Chambers 20th Century Dictionary

  1. Stern

    stėrn, adj. severe of countenance, manner, or feeling: austere: harsh: unrelenting: steadfast.—adv. Stern′ly.—n. Stern′ness. [A.S. styrne.]

  2. Stern

    stėrn, n. the hind-part of a vessel: the rump or tail of an animal.—v.t. to back a boat, to row backward.—ns. Stern′age (Shak.), the steerage or stern of a ship; Stern′board, backward motion of a ship: loss of way in tacking; Stern′-chase, a chase in which one ship follows directly in the wake of another; Stern′-chās′er, a cannon in the stern of a ship.—adj. Sterned, having a stern of a specified kind.—ns. Stern′-fast, a rope or chain for making fast a ship's stern to a wharf, &c.; Stern′-frame, the sternpost, transoms, and fashion-pieces of a ship's stern.—adj. Stern′most, farthest astern.—ns. Stern′port, a port or opening in the stern of a ship; Stern′post, the aftermost timber of a ship which supports the rudder; Stern′sheets, the part of a boat between the stern and the rowers; Stern′son, the hinder extremity of a ship's keelson, to which the sternpost is bolted; Stern′way, the backward motion of a vessel; Stern′-wheel′er (U.S.), a small vessel with one large paddle-wheel at the stern. [Ice. stjórn, a steering.]

Dictionary of Nautical Terms

  1. stern

    The after-part of a ship, ending in the taffarel above and the counters below.--By the stern. The condition of a vessel which draws more water abaft than forward.

Matched Categories

Anagrams for stern »

  1. Nerts

  2. Rents

  3. Terns

How to pronounce stern?

  1. Alex
    US English
    Daniel
    British
    Karen
    Australian
    Veena
    Indian

How to say stern in sign language?

Numerology

  1. Chaldean Numerology

    The numerical value of stern in Chaldean Numerology is: 1

  2. Pythagorean Numerology

    The numerical value of stern in Pythagorean Numerology is: 4

Examples of stern in a Sentence

  1. Mulana Khalil Saqib:

    This Iranian group has been involved in militant activities and innocent killings of Sunni Muslims. We do have demands to wipe off this Iranian group from GB because they have created unrest, their unending sectarian violence has caused us to fight back for our rights. We want the Pakistan government to plan stern action against them.

  2. Henry Stern:

    Stern – a former teacher – said one-third of all California teachers quit before their fifthyear because of the financial hardships placed on them due to low pay and the state’s high cost of living. You're not going to be able to get paid $ 50,000 a year and go live in the Bay Area, go teach at the local school.... we think it's a pretty creative tool, we'll see how the fiscal conservatives in this house want to approach this.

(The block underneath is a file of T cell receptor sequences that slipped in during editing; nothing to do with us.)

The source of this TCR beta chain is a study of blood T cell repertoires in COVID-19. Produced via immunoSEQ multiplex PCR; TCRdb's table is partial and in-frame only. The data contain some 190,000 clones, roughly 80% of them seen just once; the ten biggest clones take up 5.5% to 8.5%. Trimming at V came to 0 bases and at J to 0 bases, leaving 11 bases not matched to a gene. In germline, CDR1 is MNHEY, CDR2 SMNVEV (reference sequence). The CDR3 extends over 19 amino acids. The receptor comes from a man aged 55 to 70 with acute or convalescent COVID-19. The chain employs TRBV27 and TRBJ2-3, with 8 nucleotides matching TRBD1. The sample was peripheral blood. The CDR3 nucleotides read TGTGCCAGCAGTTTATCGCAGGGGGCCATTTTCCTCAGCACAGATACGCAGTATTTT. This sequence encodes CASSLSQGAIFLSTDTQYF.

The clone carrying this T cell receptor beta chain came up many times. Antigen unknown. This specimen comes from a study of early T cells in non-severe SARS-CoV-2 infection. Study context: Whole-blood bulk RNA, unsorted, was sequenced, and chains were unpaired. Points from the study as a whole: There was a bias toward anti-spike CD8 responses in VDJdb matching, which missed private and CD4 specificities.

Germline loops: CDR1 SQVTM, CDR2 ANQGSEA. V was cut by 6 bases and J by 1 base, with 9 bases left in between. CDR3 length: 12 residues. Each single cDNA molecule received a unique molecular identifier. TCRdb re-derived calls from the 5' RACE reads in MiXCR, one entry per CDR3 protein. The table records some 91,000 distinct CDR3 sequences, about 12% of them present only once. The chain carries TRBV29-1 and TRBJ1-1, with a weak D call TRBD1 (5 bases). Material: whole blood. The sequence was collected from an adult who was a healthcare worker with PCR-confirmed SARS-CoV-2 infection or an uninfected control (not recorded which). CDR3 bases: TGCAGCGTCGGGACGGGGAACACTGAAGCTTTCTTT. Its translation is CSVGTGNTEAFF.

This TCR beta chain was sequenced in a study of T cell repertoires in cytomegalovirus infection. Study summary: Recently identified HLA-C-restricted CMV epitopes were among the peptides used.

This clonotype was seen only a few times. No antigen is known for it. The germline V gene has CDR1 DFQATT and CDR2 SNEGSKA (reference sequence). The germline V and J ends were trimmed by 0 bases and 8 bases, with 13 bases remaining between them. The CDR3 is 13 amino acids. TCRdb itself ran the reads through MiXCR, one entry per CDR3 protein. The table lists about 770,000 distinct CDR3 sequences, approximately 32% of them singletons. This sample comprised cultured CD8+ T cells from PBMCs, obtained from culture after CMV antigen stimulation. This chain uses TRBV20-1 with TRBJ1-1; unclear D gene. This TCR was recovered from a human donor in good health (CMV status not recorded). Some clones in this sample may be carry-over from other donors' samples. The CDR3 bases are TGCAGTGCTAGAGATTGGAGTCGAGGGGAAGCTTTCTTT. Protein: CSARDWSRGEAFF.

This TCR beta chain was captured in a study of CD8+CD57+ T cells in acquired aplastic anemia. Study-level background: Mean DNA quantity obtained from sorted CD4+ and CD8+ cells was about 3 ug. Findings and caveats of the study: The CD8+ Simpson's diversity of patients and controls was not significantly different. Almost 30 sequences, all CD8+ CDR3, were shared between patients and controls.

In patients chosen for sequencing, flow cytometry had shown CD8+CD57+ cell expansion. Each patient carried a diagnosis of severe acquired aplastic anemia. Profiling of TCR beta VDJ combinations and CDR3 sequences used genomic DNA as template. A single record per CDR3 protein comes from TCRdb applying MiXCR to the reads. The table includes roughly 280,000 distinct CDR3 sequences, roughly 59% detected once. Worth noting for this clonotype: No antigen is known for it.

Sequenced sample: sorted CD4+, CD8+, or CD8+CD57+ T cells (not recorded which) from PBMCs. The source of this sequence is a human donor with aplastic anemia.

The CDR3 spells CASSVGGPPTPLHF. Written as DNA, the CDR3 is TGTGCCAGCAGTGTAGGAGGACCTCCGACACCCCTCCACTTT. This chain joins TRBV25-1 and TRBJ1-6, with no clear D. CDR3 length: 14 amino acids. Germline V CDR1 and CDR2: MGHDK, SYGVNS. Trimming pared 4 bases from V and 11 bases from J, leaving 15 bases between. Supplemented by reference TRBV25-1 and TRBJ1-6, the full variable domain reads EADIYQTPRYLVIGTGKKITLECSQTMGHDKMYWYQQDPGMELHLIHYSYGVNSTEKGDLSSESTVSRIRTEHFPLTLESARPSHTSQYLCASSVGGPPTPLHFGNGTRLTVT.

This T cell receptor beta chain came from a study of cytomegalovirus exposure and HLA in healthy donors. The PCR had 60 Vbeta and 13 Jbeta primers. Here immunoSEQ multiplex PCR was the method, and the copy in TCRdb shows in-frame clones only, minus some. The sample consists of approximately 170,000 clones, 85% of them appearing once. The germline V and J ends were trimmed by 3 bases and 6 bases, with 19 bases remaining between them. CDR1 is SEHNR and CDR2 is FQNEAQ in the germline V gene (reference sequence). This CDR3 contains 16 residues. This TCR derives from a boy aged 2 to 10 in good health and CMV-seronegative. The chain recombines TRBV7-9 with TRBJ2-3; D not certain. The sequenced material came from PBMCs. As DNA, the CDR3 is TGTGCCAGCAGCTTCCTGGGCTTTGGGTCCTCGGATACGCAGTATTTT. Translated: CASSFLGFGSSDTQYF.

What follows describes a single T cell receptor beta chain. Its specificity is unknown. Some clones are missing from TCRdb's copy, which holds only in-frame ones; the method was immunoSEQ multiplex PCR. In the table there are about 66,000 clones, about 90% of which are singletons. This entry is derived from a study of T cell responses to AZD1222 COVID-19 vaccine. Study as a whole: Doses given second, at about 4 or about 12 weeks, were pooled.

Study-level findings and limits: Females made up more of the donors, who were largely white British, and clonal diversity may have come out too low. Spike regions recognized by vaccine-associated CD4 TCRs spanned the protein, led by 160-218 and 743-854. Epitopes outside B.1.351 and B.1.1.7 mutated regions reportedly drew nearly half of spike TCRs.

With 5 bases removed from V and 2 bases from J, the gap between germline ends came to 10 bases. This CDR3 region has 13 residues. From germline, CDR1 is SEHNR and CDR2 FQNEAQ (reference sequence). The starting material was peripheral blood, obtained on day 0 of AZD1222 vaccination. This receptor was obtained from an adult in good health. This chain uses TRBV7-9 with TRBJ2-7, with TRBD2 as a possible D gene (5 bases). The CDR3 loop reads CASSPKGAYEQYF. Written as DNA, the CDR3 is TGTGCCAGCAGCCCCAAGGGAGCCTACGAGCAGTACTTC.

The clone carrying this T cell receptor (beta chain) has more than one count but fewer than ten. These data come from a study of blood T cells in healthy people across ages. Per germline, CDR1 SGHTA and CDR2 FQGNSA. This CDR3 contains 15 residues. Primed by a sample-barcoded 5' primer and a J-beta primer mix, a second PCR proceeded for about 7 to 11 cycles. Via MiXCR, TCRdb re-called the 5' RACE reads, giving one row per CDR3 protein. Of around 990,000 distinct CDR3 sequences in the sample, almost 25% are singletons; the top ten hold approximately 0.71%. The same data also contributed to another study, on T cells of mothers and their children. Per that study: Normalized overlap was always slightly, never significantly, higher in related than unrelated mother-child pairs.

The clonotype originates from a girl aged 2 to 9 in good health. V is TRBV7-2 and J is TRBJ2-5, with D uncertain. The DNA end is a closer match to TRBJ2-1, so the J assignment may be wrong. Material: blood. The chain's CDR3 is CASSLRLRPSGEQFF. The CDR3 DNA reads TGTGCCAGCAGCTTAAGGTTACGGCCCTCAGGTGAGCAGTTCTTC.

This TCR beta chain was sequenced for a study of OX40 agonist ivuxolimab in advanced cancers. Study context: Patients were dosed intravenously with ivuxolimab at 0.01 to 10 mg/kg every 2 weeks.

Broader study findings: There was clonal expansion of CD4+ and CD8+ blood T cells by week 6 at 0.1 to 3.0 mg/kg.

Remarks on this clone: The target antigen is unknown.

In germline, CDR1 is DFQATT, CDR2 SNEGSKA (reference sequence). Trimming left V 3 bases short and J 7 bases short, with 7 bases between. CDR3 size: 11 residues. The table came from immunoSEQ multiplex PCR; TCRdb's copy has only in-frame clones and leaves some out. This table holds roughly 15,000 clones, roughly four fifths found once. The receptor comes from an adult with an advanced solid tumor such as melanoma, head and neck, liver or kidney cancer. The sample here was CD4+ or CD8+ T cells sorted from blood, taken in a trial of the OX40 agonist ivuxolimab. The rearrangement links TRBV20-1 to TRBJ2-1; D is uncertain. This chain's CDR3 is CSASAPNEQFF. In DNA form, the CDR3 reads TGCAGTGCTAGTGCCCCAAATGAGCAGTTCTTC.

3. Recruit Hardy:

    He was so stern. A man of his word, he'd come home and tell us about what he'd witness out there. He was the only African-American sergeant in the department and was able to overcome the challenges. He instilled good values and I looked up to that.

  4. Takashi Kawakami:

    Ms. Inada is an ultra-conservative politician and this will be taken as preparation for achieving constitutional revision and adopting a stern stance toward China.

  5. Donald Trump:

    The record shows that I’m right, when I did an interview with Howard Stern, very lightly, first time anyone’s asked me that, I said, very lightly, ‘I don’t know, maybe, who knows?’ essentially. I then did an interview with Neil Cavuto. We talked about the economy is more important [than going to war].

Images & Illustrations of stern

  1. sternsternsternsternstern

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Translations for stern

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1 Comment

  • Adonira Claudino
    so nice, i understand "stern" means a butt's person or end part of body's someone. like "her stern is full" that mean she has a big butt.
    LikeReplyReport2 years ago

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»
joint that forms a corner; usually both sides are bevelled at a 45-degree angle to form a 90-degree corner
  • A. flair
  • B. germ
  • C. pluck
  • D. mitre